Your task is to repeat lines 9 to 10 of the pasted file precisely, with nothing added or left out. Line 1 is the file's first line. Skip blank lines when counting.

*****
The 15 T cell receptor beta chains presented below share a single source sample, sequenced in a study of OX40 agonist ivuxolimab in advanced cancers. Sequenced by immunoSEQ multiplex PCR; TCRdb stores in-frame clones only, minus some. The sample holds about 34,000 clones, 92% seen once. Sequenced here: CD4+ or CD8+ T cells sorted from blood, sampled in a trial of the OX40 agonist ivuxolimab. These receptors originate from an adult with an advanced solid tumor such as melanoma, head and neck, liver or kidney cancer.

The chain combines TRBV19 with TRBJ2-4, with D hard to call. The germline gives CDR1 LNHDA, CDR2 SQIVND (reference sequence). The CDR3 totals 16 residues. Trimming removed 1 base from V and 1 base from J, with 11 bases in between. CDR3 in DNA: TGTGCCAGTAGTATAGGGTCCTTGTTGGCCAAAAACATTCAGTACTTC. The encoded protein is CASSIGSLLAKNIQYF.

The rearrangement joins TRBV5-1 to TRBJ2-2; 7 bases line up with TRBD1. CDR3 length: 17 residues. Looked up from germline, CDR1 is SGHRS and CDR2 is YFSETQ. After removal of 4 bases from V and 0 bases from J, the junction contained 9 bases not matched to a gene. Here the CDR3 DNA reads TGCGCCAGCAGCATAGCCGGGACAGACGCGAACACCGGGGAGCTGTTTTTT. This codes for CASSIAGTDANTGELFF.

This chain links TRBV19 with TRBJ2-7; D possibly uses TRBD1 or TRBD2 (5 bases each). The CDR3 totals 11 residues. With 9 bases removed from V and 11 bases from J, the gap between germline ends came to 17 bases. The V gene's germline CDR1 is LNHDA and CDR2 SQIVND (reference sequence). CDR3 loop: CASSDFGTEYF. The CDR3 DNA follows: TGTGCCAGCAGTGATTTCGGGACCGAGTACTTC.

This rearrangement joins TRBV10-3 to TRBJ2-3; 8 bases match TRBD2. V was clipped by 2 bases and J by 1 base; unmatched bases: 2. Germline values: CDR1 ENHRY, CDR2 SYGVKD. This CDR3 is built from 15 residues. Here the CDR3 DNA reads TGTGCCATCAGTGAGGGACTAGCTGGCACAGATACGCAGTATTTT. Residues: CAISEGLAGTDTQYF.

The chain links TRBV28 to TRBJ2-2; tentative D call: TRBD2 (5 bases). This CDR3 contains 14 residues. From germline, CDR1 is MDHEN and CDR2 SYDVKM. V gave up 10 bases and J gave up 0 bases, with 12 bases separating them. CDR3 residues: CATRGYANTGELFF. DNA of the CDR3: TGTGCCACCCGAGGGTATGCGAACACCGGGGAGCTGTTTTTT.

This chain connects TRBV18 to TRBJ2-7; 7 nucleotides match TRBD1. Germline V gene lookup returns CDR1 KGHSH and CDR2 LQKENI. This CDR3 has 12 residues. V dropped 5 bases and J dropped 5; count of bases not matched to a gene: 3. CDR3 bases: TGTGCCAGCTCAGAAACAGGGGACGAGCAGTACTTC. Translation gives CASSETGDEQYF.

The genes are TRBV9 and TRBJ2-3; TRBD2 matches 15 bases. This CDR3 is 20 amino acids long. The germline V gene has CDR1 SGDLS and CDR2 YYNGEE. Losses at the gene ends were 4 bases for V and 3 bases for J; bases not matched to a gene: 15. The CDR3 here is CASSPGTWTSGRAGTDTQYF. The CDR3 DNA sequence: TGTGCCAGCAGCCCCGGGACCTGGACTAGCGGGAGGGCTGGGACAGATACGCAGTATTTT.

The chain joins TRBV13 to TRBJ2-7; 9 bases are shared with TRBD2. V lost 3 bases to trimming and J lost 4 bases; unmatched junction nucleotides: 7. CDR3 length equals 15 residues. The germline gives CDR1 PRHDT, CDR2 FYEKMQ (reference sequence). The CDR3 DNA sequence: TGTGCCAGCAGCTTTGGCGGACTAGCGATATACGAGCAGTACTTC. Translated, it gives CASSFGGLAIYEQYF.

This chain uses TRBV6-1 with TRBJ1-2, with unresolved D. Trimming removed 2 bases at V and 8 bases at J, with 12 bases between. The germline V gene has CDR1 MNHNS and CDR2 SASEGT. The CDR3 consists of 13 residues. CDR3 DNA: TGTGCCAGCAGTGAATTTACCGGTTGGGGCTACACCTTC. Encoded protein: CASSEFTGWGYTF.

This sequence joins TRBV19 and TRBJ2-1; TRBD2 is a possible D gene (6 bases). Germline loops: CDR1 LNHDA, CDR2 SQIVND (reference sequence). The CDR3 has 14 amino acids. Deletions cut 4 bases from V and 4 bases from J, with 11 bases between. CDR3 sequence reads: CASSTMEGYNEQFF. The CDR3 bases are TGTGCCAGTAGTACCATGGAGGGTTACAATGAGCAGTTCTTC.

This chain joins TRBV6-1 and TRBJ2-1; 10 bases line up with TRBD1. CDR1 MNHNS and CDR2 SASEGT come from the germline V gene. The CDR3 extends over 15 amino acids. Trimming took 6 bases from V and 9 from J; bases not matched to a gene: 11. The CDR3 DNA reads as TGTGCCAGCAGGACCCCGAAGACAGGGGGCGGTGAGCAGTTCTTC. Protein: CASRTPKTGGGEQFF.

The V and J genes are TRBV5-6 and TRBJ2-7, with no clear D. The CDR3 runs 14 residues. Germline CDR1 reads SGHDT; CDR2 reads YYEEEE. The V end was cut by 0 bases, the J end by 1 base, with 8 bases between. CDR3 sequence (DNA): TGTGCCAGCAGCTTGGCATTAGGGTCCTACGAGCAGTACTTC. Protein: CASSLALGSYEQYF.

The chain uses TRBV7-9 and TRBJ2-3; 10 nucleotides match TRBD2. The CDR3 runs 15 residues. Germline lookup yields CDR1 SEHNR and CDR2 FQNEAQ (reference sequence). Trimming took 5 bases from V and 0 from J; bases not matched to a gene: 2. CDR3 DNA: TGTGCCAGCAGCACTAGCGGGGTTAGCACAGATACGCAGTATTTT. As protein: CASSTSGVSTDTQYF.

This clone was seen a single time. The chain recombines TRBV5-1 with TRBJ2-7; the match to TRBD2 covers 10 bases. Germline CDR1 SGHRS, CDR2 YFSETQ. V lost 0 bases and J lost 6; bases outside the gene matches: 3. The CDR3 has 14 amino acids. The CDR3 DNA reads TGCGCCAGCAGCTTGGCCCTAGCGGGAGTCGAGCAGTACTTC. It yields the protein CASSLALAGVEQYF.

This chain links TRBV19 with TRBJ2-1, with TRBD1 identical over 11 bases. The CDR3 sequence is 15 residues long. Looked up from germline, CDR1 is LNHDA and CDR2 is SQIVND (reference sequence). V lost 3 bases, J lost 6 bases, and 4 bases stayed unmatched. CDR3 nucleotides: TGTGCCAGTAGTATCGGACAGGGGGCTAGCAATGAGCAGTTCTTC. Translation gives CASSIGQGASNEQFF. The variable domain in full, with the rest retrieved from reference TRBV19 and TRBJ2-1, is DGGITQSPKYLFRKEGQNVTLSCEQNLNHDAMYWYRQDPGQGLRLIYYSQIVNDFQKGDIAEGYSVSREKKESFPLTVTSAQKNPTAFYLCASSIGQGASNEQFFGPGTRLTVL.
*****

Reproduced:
The chain joins TRBV13 to TRBJ2-7; 9 bases are shared with TRBD2. V lost 3 bases to trimming and J lost 4 bases; unmatched junction nucleotides: 7. CDR3 length equals 15 residues. The germline gives CDR1 PRHDT, CDR2 FYEKMQ (reference sequence). The CDR3 DNA sequence: TGTGCCAGCAGCTTTGGCGGACTAGCGATATACGAGCAGTACTTC. Translated, it gives CASSFGGLAIYEQYF.

This chain uses TRBV6-1 with TRBJ1-2, with unresolved D. Trimming removed 2 bases at V and 8 bases at J, with 12 bases between. The germline V gene has CDR1 MNHNS and CDR2 SASEGT. The CDR3 consists of 13 residues. CDR3 DNA: TGTGCCAGCAGTGAATTTACCGGTTGGGGCTACACCTTC. Encoded protein: CASSEFTGWGYTF.